Today has been a very special day for me. It started out like any other workday: I got up, let the dog out, showered, ate, drove to work, made myself a thermos of tea, and started trudging my way through the day’s tasks. When I took my first break of the morning, I switched over to Twitter and discovered that the US Supreme Court had issued a decision legalizing same-sex marriage across the United States. No longer was it a state-by-state decision. It was the law of the land.
I don’t have cable anymore. I don’t listen to NPR in the car. (I’m an audiobook guy.) I never visit news websites. I discovered several years ago that I am a happier person if I don’t drown in the tsunami of information masquerading as news. So, while I had some vague sense that the Supreme Court was deliberating a couple of cases about same-sex marriage, I had no idea that the ruling would come down today, or that it would be so sweeping.
I sat and my desk in shock. I got choked up. The news had an impact on me that I hadn’t anticipated. In that one short moment, something changed for me. It was a big change, and I’ve struggled trying to describe it, even to myself.
I’ve spent a lot of time today reflecting on my life, my history, my current situation, and my future. I am a gay man. I am a deeply damaged and broken gay man. My environment, my life experiences, and my inherent personality have combined to create a volatile emotional reaction that has left me scarred. My soul has calloused, but I’ve never really healed from the emotional and spiritual wounds I received going through the first 30 years of my life.
My sister once told me that there is no such thing as an invalid feeling. Feelings may be irrational, but they’re never invalid. My biggest irrational-but-valid feeling is my belief that I am fated to travel the remainder of my life’s journey without the benefit of a partner at my side. Over the years, I have truly come to believe I am emotionally incapable of being either the giver or receiver of romantic love. As I have grown older, I have tried to accept this; I try to find joy in my own company, and in the activities with which I fill my life. I have a good life, albeit a somewhat lonely one.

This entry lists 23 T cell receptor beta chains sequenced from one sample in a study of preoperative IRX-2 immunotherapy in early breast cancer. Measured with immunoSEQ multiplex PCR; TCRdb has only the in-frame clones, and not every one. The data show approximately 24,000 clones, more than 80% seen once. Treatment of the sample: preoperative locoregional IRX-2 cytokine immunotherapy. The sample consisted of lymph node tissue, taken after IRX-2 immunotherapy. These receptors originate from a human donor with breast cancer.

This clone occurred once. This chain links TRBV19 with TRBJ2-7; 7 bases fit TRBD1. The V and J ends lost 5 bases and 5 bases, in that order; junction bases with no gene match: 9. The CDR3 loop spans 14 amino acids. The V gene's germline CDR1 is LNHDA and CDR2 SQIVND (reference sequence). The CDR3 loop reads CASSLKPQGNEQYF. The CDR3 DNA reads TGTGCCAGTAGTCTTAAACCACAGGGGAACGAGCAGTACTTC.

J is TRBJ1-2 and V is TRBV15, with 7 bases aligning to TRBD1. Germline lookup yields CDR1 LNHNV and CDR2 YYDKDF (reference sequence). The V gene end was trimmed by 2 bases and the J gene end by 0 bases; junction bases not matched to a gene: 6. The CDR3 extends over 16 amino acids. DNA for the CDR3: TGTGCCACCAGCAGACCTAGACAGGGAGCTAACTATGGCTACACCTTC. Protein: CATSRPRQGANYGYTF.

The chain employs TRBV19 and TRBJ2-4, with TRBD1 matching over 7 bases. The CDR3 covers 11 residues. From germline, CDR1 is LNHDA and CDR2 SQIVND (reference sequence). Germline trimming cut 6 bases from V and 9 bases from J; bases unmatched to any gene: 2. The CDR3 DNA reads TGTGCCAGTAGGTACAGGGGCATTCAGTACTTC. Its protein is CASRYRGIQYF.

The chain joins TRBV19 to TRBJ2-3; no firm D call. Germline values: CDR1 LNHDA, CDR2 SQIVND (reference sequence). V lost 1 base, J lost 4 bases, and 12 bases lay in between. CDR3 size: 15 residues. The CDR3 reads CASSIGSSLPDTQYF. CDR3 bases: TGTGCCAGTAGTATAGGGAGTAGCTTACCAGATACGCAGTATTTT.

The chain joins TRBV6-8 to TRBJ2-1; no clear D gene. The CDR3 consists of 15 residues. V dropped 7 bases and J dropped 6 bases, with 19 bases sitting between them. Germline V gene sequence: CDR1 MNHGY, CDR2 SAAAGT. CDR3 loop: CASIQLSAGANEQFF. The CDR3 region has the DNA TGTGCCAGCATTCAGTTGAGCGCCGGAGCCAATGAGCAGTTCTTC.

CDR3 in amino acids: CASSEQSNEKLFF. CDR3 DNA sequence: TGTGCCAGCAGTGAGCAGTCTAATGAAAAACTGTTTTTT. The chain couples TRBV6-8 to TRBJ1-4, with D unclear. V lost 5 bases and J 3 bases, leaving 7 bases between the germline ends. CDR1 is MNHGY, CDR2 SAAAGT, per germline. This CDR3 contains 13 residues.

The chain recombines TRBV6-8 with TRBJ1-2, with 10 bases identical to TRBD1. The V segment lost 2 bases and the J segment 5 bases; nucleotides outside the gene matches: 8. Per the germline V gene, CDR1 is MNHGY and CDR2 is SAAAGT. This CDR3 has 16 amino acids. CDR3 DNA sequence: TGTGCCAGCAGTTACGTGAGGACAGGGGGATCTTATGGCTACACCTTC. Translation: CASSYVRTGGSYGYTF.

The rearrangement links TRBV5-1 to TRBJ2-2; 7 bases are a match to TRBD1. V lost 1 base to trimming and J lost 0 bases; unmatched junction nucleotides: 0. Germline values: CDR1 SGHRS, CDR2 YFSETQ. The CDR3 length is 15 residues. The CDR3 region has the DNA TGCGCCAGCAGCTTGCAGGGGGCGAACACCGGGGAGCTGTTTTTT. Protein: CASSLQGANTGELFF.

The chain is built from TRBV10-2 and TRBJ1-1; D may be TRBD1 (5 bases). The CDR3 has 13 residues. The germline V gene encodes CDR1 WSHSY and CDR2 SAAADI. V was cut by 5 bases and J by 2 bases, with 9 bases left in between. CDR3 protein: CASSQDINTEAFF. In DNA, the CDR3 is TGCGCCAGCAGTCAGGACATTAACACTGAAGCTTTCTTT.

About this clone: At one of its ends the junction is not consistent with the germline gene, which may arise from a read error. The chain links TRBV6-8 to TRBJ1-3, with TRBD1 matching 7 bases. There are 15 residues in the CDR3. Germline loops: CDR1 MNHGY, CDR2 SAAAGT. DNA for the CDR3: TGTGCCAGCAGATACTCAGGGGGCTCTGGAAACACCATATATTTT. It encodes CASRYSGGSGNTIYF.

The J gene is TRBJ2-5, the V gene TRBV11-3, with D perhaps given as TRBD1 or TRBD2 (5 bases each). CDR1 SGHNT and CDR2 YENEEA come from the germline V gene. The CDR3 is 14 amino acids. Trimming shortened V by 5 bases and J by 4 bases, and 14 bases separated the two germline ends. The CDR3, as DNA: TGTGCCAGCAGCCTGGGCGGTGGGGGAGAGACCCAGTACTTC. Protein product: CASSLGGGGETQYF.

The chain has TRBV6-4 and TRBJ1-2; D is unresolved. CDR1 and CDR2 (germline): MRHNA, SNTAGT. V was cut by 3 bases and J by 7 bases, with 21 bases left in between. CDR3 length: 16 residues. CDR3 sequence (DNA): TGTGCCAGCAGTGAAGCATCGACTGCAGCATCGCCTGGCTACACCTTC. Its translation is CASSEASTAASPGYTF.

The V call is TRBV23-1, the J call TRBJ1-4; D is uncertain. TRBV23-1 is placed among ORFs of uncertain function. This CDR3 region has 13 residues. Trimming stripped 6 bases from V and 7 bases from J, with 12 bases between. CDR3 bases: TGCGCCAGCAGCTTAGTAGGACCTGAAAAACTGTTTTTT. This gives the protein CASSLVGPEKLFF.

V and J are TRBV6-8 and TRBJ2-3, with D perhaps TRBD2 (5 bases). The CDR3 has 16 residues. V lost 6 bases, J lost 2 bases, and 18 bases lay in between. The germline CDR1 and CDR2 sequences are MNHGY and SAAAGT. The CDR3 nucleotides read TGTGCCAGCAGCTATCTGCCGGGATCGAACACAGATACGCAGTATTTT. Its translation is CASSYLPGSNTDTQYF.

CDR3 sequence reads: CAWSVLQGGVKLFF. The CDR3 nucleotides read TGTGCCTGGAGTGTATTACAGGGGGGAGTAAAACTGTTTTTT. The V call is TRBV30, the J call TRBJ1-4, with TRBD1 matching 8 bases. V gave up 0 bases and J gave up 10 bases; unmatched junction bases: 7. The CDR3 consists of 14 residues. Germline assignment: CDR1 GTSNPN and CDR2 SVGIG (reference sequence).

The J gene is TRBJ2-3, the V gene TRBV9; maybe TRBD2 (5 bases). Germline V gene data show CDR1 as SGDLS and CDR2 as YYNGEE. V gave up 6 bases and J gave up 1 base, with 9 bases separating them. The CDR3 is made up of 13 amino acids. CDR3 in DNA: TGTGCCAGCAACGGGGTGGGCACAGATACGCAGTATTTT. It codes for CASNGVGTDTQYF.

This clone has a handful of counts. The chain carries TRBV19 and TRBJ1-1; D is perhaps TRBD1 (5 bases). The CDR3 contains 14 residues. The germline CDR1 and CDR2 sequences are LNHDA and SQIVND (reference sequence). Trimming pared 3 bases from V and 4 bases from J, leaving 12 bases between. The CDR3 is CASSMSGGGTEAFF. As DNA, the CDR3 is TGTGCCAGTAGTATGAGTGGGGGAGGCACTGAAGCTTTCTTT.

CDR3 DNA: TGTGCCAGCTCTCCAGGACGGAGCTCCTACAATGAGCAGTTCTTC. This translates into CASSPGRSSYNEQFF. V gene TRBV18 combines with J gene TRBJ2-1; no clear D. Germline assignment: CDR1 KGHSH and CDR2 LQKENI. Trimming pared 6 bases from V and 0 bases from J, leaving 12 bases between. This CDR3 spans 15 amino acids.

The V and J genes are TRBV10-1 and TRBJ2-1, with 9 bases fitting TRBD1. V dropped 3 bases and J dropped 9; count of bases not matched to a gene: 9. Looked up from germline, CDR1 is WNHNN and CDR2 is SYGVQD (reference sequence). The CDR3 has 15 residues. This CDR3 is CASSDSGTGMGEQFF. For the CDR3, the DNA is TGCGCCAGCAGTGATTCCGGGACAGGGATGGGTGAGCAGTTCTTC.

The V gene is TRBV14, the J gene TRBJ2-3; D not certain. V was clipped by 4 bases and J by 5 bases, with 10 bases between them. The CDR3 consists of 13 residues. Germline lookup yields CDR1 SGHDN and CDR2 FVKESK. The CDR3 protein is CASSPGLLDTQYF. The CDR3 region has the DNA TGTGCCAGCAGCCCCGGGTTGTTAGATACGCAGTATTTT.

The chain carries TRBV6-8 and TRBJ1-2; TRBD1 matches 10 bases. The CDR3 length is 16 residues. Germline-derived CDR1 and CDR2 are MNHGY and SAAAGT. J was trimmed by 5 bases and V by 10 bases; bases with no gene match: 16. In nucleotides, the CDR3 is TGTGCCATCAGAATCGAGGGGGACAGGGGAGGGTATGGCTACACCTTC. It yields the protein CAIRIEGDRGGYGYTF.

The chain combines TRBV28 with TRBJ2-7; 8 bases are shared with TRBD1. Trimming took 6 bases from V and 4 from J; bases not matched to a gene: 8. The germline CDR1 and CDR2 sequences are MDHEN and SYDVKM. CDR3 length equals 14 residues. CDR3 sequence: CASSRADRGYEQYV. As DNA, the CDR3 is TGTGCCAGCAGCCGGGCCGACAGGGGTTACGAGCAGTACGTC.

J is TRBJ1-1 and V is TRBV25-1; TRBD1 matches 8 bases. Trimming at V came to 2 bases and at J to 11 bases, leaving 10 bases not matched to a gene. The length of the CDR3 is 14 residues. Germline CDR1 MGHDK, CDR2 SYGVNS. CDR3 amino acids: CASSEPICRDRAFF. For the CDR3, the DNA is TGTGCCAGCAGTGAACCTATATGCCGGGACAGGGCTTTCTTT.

I say this not to elicit sympathy, but because I wanted to help set the stage: I was not expecting to be as moved by the SCOTUS decision as I was. Same-sex marriage has been legal in Washington state for nearly three years. It never affected me too much, because if my love life is any indication, I have a better chance of winning the lottery while being struck by lightning than I do of ever being able to take advantage of the marriage statutes in the state. I was happy for the hundreds of thousands of men and women who were denied marriage for so long. But for me? Eh.
Throughout the day today, however, I was regularly brought to tears by the true joy I felt from men and women all over the world at the announcement of the SCOTUS decision. I was deeply touched by the words of support and excitement that I saw flooding my Facebook and Twitter feeds. I was pleasantly surprised at how many of my religious friends expressed solidarity and camaraderie. I took no small amount of delight in the smackdown I saw detractors being handed. I shook my head at the fear mongering and doom saying that prophesied the end of society as we know it. But mostly, I was touched by the love. So much love. Love of partners, of spouses, of friends, of family.